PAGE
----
Notes to self about hardcore email, not for services where you drop your gnarly html in and they come out smelling like roses.
- If you want your emails to show up properly in Gmail you MUST inline all your CSS
- Tables, tables, tables. Tables inside of tables. Inside of tables. Unfortunately this is the most reliable way to get your email to show up properly across most major email client/browser/OS combinations.
- Try not to leave white space in your message body. Getting tagged by the spam filter will do nothing for the message you’re trying to project with your email.
- Keep it small. Smaller image sizes, less number of images. Faster load. dodge the spam filter.
- Add alt text to important images. Same reason.
- Assume that most people won’t have images enabled and design around that. Not everyone is going to be bothered to enable images. I don’t.
- Remember to test for known email client quirks
- CHECK EVERYTHING (major.) All (important) mail clients. All (important) browsers. All (important) OS.
Random note: I tried to have “Table” in brackets in the name but it borked. Database sanitisation anyone?
So recently I finally gave up my old Palm Centro and traded up for a Samsung Galaxy Nexus, and one of the first things I thought about doing was ordering a new skin for it. I’ve broken this down into two sections for people who don’t like to read: The gist, and the nitty gritty.
- Cheaper than the rest pricing
- Purchasing through PayPal
- Shipped in given time frame
- A not very professional site: takes some thinking to navigate
- No image size help: didn’t know if the image would turn out fuzzy or not
- Confirmation email vague: No indication of whether or not product has shipped
- No tracking number for most orders
- Color was not as expected: product came out purple looking when my image was blue
- Image was grainy: probably due to no image size help
The Bottom Line:
You get what you pay for. For me, I’d go with someone else.
Last time I ordered any sort of skin (Not-so-new Mobile Phone Skin), I went with a site called Skinit. I didn’t pay much attention to details since the concept of skinning a phone was new to me, so things like image resolution didn’t occur to me when I was ordering and so I used a fairly small image that I already had sitting around on my computer. The site was fairly pricey (even with a coupon) and my biggest disappointment was when the skin arrived, I found a Skinit logo near the bottom of the skin. I would understand them having it if it were a FREE skin, but why would they even think of putting it on a skin I PAID for?! That was a year or two ago so maybe they’ve changed it since then.
Either way, I wanted to try a new service and see how they faired. After some poking around, I decided to go with Unique Skins, mostly due to price. This experience reenforced what everyone and their mother has been telling you since you were born: you get what you pay for.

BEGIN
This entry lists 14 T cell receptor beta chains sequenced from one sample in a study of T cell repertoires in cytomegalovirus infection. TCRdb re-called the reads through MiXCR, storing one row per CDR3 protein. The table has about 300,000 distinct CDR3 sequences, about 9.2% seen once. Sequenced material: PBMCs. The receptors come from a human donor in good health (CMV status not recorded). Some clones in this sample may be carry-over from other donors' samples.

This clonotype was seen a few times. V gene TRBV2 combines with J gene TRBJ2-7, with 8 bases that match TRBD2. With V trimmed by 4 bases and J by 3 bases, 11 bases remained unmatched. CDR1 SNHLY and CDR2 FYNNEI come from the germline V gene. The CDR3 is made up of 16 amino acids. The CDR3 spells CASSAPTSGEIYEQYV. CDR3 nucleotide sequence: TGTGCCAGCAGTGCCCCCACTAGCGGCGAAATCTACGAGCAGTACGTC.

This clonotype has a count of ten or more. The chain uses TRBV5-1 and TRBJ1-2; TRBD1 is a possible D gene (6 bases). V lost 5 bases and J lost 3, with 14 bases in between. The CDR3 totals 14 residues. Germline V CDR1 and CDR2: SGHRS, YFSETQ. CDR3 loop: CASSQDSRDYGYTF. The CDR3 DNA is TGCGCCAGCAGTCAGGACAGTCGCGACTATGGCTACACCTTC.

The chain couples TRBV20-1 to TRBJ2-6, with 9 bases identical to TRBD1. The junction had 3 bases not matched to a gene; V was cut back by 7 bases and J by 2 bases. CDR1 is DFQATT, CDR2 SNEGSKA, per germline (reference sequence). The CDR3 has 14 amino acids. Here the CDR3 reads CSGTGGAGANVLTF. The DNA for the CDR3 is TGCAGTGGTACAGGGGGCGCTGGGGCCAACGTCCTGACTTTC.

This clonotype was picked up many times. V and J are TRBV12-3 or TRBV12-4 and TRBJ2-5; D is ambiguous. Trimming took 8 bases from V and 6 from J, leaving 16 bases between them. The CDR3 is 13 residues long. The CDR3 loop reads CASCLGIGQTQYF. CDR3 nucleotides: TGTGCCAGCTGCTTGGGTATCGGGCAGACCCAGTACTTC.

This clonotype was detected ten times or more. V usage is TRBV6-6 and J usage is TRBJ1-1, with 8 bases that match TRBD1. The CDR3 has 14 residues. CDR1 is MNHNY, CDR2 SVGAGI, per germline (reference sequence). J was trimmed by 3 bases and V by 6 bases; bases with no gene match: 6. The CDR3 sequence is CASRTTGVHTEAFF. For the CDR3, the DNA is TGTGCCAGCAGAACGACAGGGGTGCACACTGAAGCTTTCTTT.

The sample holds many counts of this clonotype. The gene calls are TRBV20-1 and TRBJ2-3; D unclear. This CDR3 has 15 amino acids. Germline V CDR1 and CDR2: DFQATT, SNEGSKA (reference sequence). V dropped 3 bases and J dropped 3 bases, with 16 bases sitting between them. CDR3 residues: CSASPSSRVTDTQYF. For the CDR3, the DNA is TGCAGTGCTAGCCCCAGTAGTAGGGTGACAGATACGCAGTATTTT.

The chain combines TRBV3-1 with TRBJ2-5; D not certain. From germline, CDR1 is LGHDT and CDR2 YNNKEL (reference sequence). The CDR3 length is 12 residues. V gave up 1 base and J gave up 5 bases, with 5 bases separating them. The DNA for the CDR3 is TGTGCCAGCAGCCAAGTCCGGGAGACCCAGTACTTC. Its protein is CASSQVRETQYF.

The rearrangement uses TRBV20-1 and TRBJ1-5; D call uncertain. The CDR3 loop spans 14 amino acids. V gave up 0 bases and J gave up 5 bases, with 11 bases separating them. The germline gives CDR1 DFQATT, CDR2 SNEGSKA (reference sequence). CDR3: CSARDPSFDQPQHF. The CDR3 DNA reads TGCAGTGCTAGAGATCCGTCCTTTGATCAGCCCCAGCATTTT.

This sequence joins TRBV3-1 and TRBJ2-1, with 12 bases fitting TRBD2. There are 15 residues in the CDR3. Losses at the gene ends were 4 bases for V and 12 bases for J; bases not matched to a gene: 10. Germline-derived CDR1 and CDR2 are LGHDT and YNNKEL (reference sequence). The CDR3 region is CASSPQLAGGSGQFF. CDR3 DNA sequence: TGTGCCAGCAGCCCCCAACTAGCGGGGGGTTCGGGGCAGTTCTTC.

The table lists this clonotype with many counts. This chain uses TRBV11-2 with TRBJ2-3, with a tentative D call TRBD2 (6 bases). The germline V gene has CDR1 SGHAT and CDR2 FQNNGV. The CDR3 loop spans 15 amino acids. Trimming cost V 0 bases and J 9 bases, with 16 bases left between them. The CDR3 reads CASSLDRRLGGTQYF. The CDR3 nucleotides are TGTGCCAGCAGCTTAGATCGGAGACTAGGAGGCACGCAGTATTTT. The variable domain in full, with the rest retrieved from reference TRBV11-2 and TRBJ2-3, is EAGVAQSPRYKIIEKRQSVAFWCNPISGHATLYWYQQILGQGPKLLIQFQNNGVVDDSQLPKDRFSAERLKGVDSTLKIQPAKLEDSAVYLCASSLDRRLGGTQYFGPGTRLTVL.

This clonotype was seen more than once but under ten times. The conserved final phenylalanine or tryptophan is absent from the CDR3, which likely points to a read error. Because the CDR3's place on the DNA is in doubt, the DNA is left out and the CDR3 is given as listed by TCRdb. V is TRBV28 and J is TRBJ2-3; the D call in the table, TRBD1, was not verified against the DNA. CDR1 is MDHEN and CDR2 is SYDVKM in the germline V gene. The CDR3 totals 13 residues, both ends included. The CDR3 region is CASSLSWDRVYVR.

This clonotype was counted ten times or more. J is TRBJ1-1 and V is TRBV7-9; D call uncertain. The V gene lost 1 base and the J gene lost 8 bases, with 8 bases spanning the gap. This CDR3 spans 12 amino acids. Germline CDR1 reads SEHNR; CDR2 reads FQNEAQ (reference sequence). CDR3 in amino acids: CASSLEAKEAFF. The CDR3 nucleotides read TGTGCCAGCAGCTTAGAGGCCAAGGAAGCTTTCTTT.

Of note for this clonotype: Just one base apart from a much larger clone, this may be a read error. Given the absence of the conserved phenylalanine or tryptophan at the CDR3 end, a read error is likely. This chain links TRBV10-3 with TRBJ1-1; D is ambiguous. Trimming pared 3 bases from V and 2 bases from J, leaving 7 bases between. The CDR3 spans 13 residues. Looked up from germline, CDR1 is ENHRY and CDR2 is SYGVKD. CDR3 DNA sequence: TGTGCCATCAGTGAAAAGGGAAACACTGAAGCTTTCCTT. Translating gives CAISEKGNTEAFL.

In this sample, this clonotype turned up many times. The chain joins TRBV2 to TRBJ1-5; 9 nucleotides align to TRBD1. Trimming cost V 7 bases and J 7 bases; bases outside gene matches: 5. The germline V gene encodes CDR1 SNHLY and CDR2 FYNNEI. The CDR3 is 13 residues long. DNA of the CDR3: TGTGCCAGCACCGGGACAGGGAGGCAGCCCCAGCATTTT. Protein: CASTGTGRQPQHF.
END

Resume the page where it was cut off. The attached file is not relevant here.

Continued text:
I guess it’s a personal thing since I work on this kind of stuff, but having a professional looking modern design for a website that I’m buying from would make me feel much better about buying something from a site. The Unique Skins site is fine, but it doesn’t look that up with the time and the interface isn’t that easy to navigate through.
Fine. That’s not what I came here for anyways, so onto the skin editor! Here’s where the important stuff is. Uploading an image is fairly easy, but the one thing that bugs me is that there’s no help on image size. I had no idea if the image file was large enough for the skin because there’s really no way (other than eyeballing it) to tell if your image will come out looking sharp on your skin.
The payment process was pretty straight forward, no complaints there. There were some aspects that could have been better, but if you don’t care about your order after it’s shipped then this next part isn’t a big deal. Got my confirmation email as expected, but there was no confirmation email when the order was shipped and no tracking info included.
The first thing I noticed right off the bat was how red the print out was. The print job was pretty spotty and I could clearly see white spots dotting my skin. Disappointing, but I guess part of that was my fault. Application of the skin was fairly straightforward, but applying an odd looking skin is sort of pointless no?
I’m debating whether or not to take this skin off and try one from Gela Skins. I’ve heard tons of good things about them! Too bad I didn’t have a coupon this time…
Some custom character images for people on Aywas, first from left to right, up to down.
Request for the winner from the DA holiday raffle. This turned out to be a lot larger than intended, but I really liked the detail on the character. I started to color it briefly but found that blue and white was way better. Also, I wanted to practice (speed) shading since I’ve noticed I have a problem knowing when to stop :(
Recently, I had the pleasure of getting a brand new tablet. I finally settled on getting the Wacom Bamboo Capture after looking through all the specs on available Bamboo products at the time.